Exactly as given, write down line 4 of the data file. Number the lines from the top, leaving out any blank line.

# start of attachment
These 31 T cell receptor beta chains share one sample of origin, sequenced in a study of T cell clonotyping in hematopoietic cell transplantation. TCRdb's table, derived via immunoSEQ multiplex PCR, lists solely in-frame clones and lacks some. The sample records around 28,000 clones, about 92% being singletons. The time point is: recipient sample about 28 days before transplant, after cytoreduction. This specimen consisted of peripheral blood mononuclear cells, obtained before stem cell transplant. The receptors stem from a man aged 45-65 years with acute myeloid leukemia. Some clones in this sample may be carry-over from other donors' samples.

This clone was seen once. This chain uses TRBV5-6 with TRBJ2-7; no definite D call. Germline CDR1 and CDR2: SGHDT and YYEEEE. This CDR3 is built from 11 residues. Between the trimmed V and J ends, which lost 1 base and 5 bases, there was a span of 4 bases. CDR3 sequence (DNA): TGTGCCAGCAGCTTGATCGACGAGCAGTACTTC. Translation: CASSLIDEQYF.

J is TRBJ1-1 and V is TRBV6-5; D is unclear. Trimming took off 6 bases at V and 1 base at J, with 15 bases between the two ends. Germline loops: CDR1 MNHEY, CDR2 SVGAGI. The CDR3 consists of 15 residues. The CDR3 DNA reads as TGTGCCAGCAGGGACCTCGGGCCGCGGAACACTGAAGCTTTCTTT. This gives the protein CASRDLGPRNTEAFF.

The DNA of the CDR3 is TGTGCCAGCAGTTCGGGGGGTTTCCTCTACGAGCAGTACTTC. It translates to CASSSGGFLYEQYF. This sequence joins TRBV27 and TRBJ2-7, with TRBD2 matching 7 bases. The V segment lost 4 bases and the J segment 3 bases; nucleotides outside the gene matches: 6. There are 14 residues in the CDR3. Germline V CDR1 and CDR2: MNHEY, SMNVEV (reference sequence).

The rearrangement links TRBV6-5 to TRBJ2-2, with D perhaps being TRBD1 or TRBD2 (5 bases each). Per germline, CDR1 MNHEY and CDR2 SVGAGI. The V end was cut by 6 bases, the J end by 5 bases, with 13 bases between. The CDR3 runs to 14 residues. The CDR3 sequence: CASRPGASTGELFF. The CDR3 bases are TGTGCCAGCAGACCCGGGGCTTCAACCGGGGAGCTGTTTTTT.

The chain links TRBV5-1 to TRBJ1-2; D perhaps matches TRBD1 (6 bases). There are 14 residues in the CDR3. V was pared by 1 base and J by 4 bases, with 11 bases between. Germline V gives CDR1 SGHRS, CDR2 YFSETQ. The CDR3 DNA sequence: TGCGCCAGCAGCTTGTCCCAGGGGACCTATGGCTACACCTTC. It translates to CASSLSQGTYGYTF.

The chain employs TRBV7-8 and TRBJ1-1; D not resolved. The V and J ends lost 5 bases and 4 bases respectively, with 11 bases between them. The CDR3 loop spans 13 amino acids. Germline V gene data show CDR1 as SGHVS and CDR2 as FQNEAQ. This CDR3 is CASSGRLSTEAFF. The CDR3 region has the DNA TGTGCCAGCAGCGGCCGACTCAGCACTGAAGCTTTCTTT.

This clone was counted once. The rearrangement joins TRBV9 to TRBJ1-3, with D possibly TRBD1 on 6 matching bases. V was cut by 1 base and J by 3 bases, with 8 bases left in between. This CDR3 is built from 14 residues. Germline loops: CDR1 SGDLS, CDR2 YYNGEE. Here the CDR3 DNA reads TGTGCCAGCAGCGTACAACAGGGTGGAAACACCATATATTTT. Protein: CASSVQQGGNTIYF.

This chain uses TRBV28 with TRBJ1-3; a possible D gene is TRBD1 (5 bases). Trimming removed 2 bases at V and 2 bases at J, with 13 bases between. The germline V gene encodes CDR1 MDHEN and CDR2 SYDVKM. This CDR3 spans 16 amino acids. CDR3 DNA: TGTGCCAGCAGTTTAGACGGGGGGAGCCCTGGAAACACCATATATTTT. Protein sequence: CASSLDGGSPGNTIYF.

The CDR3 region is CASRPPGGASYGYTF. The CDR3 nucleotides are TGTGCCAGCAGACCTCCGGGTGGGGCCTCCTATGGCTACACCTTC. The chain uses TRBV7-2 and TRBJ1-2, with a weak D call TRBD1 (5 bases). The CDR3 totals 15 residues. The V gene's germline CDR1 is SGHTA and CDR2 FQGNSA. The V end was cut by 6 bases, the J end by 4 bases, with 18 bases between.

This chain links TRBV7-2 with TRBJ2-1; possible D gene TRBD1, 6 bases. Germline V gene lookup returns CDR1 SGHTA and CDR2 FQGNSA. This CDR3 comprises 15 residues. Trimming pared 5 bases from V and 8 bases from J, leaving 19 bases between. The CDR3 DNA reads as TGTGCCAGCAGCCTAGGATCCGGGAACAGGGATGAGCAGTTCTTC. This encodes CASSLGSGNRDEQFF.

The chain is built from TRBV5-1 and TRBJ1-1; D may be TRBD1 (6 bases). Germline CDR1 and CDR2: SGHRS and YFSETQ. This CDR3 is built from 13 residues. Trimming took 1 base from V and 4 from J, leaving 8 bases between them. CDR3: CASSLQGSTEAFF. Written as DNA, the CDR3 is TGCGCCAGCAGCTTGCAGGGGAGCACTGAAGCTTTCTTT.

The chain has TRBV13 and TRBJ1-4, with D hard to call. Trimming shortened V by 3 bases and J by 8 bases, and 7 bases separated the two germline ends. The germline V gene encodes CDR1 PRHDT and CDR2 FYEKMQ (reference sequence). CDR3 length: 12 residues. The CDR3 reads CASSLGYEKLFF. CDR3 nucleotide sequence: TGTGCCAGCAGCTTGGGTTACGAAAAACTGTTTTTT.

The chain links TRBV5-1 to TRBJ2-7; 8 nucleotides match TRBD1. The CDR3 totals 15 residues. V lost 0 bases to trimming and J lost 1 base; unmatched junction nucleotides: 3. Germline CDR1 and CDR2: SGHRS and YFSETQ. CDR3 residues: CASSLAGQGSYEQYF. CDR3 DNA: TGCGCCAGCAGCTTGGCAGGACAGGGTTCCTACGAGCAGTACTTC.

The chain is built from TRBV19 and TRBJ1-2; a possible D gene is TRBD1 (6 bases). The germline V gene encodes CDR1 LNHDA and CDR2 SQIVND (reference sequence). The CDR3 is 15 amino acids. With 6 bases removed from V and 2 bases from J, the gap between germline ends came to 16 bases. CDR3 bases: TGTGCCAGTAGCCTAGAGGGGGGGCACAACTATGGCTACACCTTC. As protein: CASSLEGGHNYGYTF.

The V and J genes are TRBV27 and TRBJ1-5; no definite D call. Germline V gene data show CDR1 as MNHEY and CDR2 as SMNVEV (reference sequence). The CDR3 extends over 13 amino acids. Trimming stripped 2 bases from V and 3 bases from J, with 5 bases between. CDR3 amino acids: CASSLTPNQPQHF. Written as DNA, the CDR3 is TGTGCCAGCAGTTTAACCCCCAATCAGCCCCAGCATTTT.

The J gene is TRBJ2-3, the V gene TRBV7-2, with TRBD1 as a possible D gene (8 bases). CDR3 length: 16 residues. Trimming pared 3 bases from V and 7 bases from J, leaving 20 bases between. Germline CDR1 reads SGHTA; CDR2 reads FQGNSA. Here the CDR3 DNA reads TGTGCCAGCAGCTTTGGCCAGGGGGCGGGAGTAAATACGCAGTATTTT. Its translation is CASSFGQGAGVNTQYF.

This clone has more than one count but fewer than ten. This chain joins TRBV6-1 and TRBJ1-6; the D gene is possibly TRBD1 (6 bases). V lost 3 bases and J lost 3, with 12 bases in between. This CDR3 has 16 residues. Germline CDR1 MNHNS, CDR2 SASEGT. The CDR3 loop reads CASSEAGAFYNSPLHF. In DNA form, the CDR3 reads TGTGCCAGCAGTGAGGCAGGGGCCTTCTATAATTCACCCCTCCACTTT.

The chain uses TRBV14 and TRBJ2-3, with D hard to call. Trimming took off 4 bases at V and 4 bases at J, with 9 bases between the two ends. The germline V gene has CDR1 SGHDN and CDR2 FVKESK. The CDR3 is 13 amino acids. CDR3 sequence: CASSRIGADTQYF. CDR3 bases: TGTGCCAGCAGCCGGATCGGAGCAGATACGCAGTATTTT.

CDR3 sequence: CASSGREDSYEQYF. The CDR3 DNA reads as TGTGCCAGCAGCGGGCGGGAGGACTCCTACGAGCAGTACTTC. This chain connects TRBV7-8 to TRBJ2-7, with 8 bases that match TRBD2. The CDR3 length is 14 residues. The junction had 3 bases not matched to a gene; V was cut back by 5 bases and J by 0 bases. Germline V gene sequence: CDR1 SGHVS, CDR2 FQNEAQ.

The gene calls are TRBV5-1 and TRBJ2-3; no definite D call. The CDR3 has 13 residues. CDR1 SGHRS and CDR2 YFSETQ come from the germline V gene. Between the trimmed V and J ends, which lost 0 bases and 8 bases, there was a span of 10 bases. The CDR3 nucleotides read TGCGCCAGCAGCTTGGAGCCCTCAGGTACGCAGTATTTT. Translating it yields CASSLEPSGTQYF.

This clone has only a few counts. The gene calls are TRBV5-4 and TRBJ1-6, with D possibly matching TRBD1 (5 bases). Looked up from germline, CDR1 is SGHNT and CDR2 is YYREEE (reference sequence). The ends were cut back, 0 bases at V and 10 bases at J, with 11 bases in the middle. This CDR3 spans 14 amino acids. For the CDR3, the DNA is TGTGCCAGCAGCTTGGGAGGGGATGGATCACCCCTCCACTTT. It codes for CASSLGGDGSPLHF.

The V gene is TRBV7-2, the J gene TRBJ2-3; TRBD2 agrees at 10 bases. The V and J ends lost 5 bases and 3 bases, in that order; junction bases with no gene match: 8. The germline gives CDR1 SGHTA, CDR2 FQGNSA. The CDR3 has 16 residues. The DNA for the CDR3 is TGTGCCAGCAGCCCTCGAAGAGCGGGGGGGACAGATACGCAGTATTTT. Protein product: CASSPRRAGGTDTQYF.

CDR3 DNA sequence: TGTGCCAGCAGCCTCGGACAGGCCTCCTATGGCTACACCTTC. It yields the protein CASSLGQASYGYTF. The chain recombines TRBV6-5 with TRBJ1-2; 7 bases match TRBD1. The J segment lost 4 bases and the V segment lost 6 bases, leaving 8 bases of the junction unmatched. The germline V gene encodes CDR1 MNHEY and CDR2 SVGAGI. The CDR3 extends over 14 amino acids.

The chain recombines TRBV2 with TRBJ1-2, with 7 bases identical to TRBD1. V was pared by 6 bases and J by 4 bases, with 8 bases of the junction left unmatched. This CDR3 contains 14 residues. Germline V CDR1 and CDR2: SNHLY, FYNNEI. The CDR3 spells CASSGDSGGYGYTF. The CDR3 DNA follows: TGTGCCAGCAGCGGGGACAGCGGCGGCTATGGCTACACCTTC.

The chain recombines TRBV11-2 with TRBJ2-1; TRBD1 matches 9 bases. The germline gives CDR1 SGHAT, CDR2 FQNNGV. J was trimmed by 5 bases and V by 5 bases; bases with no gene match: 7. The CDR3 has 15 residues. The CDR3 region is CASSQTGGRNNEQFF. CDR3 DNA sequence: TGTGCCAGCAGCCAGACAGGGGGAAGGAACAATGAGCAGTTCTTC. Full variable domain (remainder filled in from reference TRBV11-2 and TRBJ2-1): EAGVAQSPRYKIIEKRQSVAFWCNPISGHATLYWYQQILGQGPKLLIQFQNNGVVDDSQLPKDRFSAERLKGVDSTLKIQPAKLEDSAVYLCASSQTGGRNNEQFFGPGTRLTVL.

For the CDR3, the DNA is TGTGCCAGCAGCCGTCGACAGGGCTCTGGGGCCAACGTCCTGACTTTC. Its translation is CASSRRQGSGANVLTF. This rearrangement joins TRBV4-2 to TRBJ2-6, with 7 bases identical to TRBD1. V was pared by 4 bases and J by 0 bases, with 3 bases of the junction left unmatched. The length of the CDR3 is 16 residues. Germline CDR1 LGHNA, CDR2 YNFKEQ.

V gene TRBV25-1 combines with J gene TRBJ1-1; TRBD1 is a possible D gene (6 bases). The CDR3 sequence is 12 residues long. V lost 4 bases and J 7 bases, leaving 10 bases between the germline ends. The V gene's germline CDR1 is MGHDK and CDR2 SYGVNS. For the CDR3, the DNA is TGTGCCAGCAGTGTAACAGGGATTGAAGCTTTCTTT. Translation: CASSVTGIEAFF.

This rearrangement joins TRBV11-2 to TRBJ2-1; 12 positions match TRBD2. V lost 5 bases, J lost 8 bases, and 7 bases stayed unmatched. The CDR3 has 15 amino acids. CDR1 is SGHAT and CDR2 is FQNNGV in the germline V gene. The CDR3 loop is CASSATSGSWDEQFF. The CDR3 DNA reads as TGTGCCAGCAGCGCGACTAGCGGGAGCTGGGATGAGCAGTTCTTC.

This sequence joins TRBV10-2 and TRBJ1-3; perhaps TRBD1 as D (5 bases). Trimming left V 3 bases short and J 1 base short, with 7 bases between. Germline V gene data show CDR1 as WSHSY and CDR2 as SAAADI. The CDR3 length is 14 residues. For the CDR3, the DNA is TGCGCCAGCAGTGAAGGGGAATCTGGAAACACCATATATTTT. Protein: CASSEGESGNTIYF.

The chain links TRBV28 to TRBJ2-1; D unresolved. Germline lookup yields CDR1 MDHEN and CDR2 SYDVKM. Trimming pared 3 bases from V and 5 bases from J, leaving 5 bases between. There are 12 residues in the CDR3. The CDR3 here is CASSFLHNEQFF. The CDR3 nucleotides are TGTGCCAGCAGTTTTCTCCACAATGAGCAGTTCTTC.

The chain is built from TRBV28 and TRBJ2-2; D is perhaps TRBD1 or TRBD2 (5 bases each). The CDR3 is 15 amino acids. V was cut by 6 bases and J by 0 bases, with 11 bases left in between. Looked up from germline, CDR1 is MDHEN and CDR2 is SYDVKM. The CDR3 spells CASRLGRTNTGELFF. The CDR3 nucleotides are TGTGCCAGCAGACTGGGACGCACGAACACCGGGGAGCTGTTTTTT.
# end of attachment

The DNA of the CDR3 is TGTGCCAGCAGTTCGGGGGGTTTCCTCTACGAGCAGTACTTC. It translates to CASSSGGFLYEQYF. This sequence joins TRBV27 and TRBJ2-7, with TRBD2 matching 7 bases. The V segment lost 4 bases and the J segment 3 bases; nucleotides outside the gene matches: 6. There are 14 residues in the CDR3. Germline V CDR1 and CDR2: MNHEY, SMNVEV (reference sequence).